When the rate of oxidation of the metal of an implant increases, there is a corresponding increase in the rate of reduction that occurs as well. For metal implants, what happens is that, for example, mechanical abrasion of the oxide film will expose fresh metal to the body solution and will dramatically increase the rate of oxidation. The released electrons will result in a negative shift in the voltage of the implant and an increase in the rate of reduction reactions. So, wear processes cause increased rates of reduction reaction. Also, with newer degradable implant alloys, e.g. magnesium (Mg) alloys, the rate of oxidation is very high and, therefore, the corresponding rate of reduction is also very high.

MPMN: What is the impact of reduction electrochemistry at implant surfaces?
Gilbert: Many of the consequences of reduction electrochemistry at implant surfaces are not known, since we have not, until recently, appreciated the fact that these reactions may be important. There are a few things that had been known from prior work. First, it is known that negative voltages--where reduction reactions take place--can stimulate the formation of bone. So-called dc electrical stimulators are used to stimulate the formation of bone in areas where fracture nonunions have developed, such as with spinal-fusion procedures. It is likely that reduction electrochemistry will stimulate bone formation if it is applied in the vicinity of bone.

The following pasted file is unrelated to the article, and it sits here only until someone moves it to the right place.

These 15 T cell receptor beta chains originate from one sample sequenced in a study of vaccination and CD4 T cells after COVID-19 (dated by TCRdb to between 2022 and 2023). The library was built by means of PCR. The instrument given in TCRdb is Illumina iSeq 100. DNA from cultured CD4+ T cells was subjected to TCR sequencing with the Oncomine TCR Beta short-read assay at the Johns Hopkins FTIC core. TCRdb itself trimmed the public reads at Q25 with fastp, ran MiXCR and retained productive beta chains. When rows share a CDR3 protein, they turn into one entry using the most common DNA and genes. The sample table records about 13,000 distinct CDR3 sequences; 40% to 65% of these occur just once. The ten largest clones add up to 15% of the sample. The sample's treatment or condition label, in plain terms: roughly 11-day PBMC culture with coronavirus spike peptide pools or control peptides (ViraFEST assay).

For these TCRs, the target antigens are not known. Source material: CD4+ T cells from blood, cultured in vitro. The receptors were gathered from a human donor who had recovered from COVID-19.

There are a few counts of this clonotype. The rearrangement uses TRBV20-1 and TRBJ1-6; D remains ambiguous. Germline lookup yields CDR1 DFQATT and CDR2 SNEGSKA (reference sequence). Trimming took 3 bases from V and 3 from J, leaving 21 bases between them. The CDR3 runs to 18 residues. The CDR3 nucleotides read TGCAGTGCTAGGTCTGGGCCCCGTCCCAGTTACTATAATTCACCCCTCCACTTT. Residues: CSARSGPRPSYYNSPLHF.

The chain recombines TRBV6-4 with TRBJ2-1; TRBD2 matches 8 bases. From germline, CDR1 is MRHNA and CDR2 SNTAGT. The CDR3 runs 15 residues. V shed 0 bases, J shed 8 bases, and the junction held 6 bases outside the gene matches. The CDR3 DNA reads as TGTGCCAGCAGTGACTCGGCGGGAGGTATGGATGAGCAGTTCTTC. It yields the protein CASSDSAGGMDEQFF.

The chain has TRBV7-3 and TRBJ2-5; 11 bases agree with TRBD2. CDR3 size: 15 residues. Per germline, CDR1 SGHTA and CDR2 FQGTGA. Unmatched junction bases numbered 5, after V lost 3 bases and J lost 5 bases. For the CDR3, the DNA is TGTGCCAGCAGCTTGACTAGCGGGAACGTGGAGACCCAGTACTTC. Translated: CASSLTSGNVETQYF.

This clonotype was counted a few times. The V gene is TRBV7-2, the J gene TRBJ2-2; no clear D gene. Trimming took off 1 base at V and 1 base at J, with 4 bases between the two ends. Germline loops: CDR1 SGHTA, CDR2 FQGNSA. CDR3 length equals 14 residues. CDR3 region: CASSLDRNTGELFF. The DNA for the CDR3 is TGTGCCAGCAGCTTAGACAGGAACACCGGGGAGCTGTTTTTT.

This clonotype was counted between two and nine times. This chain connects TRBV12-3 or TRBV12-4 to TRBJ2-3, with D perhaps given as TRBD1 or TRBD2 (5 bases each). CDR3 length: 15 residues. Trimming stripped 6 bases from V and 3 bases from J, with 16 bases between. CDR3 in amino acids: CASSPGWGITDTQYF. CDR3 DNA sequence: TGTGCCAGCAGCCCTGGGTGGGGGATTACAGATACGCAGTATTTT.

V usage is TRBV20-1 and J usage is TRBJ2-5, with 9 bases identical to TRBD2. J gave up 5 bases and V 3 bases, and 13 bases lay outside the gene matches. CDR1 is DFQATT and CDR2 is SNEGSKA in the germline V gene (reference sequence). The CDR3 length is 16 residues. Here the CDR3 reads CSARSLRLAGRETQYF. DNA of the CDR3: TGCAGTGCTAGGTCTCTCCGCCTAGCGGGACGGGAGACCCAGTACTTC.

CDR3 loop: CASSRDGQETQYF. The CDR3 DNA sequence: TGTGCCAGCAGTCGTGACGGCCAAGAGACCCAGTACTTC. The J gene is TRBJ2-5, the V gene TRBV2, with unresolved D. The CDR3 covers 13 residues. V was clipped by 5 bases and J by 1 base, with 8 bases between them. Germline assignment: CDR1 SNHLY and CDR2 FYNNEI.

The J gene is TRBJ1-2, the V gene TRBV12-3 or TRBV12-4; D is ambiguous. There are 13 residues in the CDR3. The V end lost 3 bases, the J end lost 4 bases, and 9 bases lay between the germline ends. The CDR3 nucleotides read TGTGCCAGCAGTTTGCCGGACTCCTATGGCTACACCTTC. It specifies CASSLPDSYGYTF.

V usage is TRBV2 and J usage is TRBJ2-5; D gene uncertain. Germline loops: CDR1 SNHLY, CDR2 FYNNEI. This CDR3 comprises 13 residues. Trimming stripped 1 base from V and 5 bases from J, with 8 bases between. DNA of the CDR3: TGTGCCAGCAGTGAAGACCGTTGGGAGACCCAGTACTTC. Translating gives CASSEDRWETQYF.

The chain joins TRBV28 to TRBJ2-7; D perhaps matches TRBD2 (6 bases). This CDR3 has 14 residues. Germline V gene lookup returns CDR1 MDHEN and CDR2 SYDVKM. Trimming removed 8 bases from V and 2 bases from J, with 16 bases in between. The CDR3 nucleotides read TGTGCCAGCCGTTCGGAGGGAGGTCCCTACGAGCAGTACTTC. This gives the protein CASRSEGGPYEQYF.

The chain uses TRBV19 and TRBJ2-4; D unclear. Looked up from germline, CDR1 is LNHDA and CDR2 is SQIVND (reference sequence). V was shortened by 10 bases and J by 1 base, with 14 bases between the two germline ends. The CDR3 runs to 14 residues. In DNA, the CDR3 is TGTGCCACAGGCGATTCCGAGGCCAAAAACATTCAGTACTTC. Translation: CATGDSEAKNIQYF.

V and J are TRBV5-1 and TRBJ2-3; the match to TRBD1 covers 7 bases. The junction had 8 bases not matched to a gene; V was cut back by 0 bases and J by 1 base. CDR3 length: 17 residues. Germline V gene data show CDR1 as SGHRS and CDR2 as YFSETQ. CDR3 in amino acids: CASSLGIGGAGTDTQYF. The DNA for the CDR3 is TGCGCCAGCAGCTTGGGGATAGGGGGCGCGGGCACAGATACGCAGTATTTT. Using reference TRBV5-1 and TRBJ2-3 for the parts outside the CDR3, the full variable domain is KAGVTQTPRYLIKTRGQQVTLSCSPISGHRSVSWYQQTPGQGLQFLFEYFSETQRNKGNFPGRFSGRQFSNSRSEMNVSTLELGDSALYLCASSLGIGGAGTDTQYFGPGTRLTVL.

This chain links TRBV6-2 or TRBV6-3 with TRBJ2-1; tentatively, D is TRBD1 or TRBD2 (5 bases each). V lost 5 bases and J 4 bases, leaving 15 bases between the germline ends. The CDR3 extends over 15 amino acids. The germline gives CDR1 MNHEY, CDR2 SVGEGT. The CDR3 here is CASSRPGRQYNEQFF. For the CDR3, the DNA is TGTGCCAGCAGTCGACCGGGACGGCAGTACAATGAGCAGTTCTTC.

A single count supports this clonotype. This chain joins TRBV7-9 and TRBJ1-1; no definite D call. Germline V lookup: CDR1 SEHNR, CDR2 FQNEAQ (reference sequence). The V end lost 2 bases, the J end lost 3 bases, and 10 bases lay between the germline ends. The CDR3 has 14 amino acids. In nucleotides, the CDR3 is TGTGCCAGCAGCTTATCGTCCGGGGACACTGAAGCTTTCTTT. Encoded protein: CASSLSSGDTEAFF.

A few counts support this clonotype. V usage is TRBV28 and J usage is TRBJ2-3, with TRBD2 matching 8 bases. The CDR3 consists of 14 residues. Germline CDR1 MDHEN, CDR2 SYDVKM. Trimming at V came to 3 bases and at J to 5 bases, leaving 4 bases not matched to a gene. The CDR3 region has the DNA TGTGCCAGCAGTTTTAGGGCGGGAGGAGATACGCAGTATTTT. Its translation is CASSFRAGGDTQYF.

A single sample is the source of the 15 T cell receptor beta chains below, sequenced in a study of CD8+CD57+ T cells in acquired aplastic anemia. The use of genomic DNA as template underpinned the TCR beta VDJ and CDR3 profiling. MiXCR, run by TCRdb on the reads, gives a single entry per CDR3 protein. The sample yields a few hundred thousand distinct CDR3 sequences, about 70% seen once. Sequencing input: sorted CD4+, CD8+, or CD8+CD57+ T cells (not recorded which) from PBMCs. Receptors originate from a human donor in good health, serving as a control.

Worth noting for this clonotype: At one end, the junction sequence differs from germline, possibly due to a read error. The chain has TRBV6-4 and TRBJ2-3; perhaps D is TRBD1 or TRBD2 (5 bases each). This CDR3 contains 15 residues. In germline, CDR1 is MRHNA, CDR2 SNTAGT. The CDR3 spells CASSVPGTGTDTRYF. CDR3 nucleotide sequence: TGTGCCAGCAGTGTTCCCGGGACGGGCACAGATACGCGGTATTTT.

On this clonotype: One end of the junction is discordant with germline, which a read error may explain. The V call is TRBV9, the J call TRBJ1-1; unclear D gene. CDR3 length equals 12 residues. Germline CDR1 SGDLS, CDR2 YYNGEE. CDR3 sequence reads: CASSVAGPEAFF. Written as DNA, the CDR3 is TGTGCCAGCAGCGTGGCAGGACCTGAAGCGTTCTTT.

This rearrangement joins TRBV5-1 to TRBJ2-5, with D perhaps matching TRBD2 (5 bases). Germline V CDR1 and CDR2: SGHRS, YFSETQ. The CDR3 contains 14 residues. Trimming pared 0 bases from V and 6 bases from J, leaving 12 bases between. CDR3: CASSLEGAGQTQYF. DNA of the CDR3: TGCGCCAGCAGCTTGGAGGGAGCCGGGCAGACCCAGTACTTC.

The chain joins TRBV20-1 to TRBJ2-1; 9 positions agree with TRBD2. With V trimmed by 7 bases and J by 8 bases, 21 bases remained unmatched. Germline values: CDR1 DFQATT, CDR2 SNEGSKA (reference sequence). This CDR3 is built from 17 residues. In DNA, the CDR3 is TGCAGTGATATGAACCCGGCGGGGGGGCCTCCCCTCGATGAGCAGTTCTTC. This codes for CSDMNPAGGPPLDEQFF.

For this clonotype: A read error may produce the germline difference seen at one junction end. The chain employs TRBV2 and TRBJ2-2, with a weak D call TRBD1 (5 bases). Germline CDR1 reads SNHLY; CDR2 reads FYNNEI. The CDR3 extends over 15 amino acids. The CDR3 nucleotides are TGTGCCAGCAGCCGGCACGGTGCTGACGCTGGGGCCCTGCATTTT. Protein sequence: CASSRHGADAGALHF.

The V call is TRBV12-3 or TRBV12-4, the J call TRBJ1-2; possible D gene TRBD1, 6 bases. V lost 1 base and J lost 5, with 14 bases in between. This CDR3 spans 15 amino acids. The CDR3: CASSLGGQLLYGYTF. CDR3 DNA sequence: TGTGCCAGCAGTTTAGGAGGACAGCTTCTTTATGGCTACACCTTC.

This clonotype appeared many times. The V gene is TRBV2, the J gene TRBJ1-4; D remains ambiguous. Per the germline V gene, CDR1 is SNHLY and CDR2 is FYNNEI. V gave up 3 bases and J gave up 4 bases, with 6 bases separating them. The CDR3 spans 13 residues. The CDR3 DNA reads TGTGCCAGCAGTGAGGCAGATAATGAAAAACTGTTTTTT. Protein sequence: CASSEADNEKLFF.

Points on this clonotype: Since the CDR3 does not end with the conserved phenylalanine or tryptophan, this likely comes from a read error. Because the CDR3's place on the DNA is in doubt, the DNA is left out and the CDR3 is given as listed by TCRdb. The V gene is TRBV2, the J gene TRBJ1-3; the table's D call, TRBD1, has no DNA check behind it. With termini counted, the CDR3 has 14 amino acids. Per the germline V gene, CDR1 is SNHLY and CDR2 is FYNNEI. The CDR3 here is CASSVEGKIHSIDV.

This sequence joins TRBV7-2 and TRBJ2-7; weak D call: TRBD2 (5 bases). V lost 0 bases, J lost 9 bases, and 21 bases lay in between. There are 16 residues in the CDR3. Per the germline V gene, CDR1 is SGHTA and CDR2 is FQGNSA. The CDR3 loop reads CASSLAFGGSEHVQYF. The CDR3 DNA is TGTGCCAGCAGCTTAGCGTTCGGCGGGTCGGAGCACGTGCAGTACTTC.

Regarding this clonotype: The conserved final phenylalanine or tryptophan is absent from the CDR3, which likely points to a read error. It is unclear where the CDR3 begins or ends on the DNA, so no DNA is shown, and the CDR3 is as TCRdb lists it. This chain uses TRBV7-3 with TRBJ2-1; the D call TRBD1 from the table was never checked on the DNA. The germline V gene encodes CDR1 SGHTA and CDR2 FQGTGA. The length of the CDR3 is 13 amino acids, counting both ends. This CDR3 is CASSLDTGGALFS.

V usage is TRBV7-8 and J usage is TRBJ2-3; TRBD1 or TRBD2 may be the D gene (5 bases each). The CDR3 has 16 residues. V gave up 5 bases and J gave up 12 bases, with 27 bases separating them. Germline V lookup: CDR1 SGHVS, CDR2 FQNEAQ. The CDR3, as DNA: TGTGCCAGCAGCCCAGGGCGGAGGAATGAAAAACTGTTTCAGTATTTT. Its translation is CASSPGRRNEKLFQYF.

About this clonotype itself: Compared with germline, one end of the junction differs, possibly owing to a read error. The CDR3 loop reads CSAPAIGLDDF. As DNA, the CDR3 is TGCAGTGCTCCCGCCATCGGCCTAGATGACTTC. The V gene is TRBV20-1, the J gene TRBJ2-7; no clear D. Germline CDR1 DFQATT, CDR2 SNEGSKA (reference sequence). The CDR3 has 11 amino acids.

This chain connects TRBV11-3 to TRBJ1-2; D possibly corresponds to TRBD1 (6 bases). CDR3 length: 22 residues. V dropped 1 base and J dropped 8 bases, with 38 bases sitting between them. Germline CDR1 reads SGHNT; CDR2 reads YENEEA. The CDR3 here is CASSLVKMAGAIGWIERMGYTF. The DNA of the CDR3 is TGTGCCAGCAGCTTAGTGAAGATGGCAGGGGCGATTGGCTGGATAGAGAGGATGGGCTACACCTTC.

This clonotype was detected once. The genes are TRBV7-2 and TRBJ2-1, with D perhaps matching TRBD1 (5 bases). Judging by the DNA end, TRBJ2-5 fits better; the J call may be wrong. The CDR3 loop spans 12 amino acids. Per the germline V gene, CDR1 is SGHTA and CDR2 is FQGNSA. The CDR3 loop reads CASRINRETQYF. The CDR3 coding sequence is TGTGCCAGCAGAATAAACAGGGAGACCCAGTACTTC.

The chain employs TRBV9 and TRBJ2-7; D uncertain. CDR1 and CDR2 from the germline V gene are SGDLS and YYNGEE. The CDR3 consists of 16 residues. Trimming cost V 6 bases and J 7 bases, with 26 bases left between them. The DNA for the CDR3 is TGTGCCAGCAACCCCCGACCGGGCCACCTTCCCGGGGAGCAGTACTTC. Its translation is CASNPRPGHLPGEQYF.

However, our work has shown that reduction reactions can result in the killing of cells immediately adjacent to a metal surface engaged in reduction reactions. We have also shown that, in the presence of inflammatory molecules like hydrogen peroxide, we can reduce these species at the metal surface with reduction processes. We are also likely able to generate reactive oxygen species at an implant surface engaged in reduction reactions.

MPMN: What has your work in this area focused on?
Gilbert: Our work has investigated the role of electrochemistry on the behavior of mammalian cells cultured on the metal surface engaged in the reactions. In our experiments, we culture mouse preosteoblasts on titanium (Ti) and cobalt-chromium alloy surfaces; surfaces are held at fixed electrode potentials, where either net-oxidation or net-reduction reactions are taking place. We have found that cells cultured on titanium will be driven to cell death by a process that appears to be apoptosis, or programmed cell death, when the potential of the surface is held at or below -400 mV versus an Ag/AgCl reference electrode. Above this potential, the cells remain viable and relatively indifferent to the potential up to 1000 mV. However, at or below -400 mV, the cells go through a process of cell death over time. The time needed to induce 100% cell death decreases the further below -400 mV you go, where -1000 mV will induce cell death in about two hours.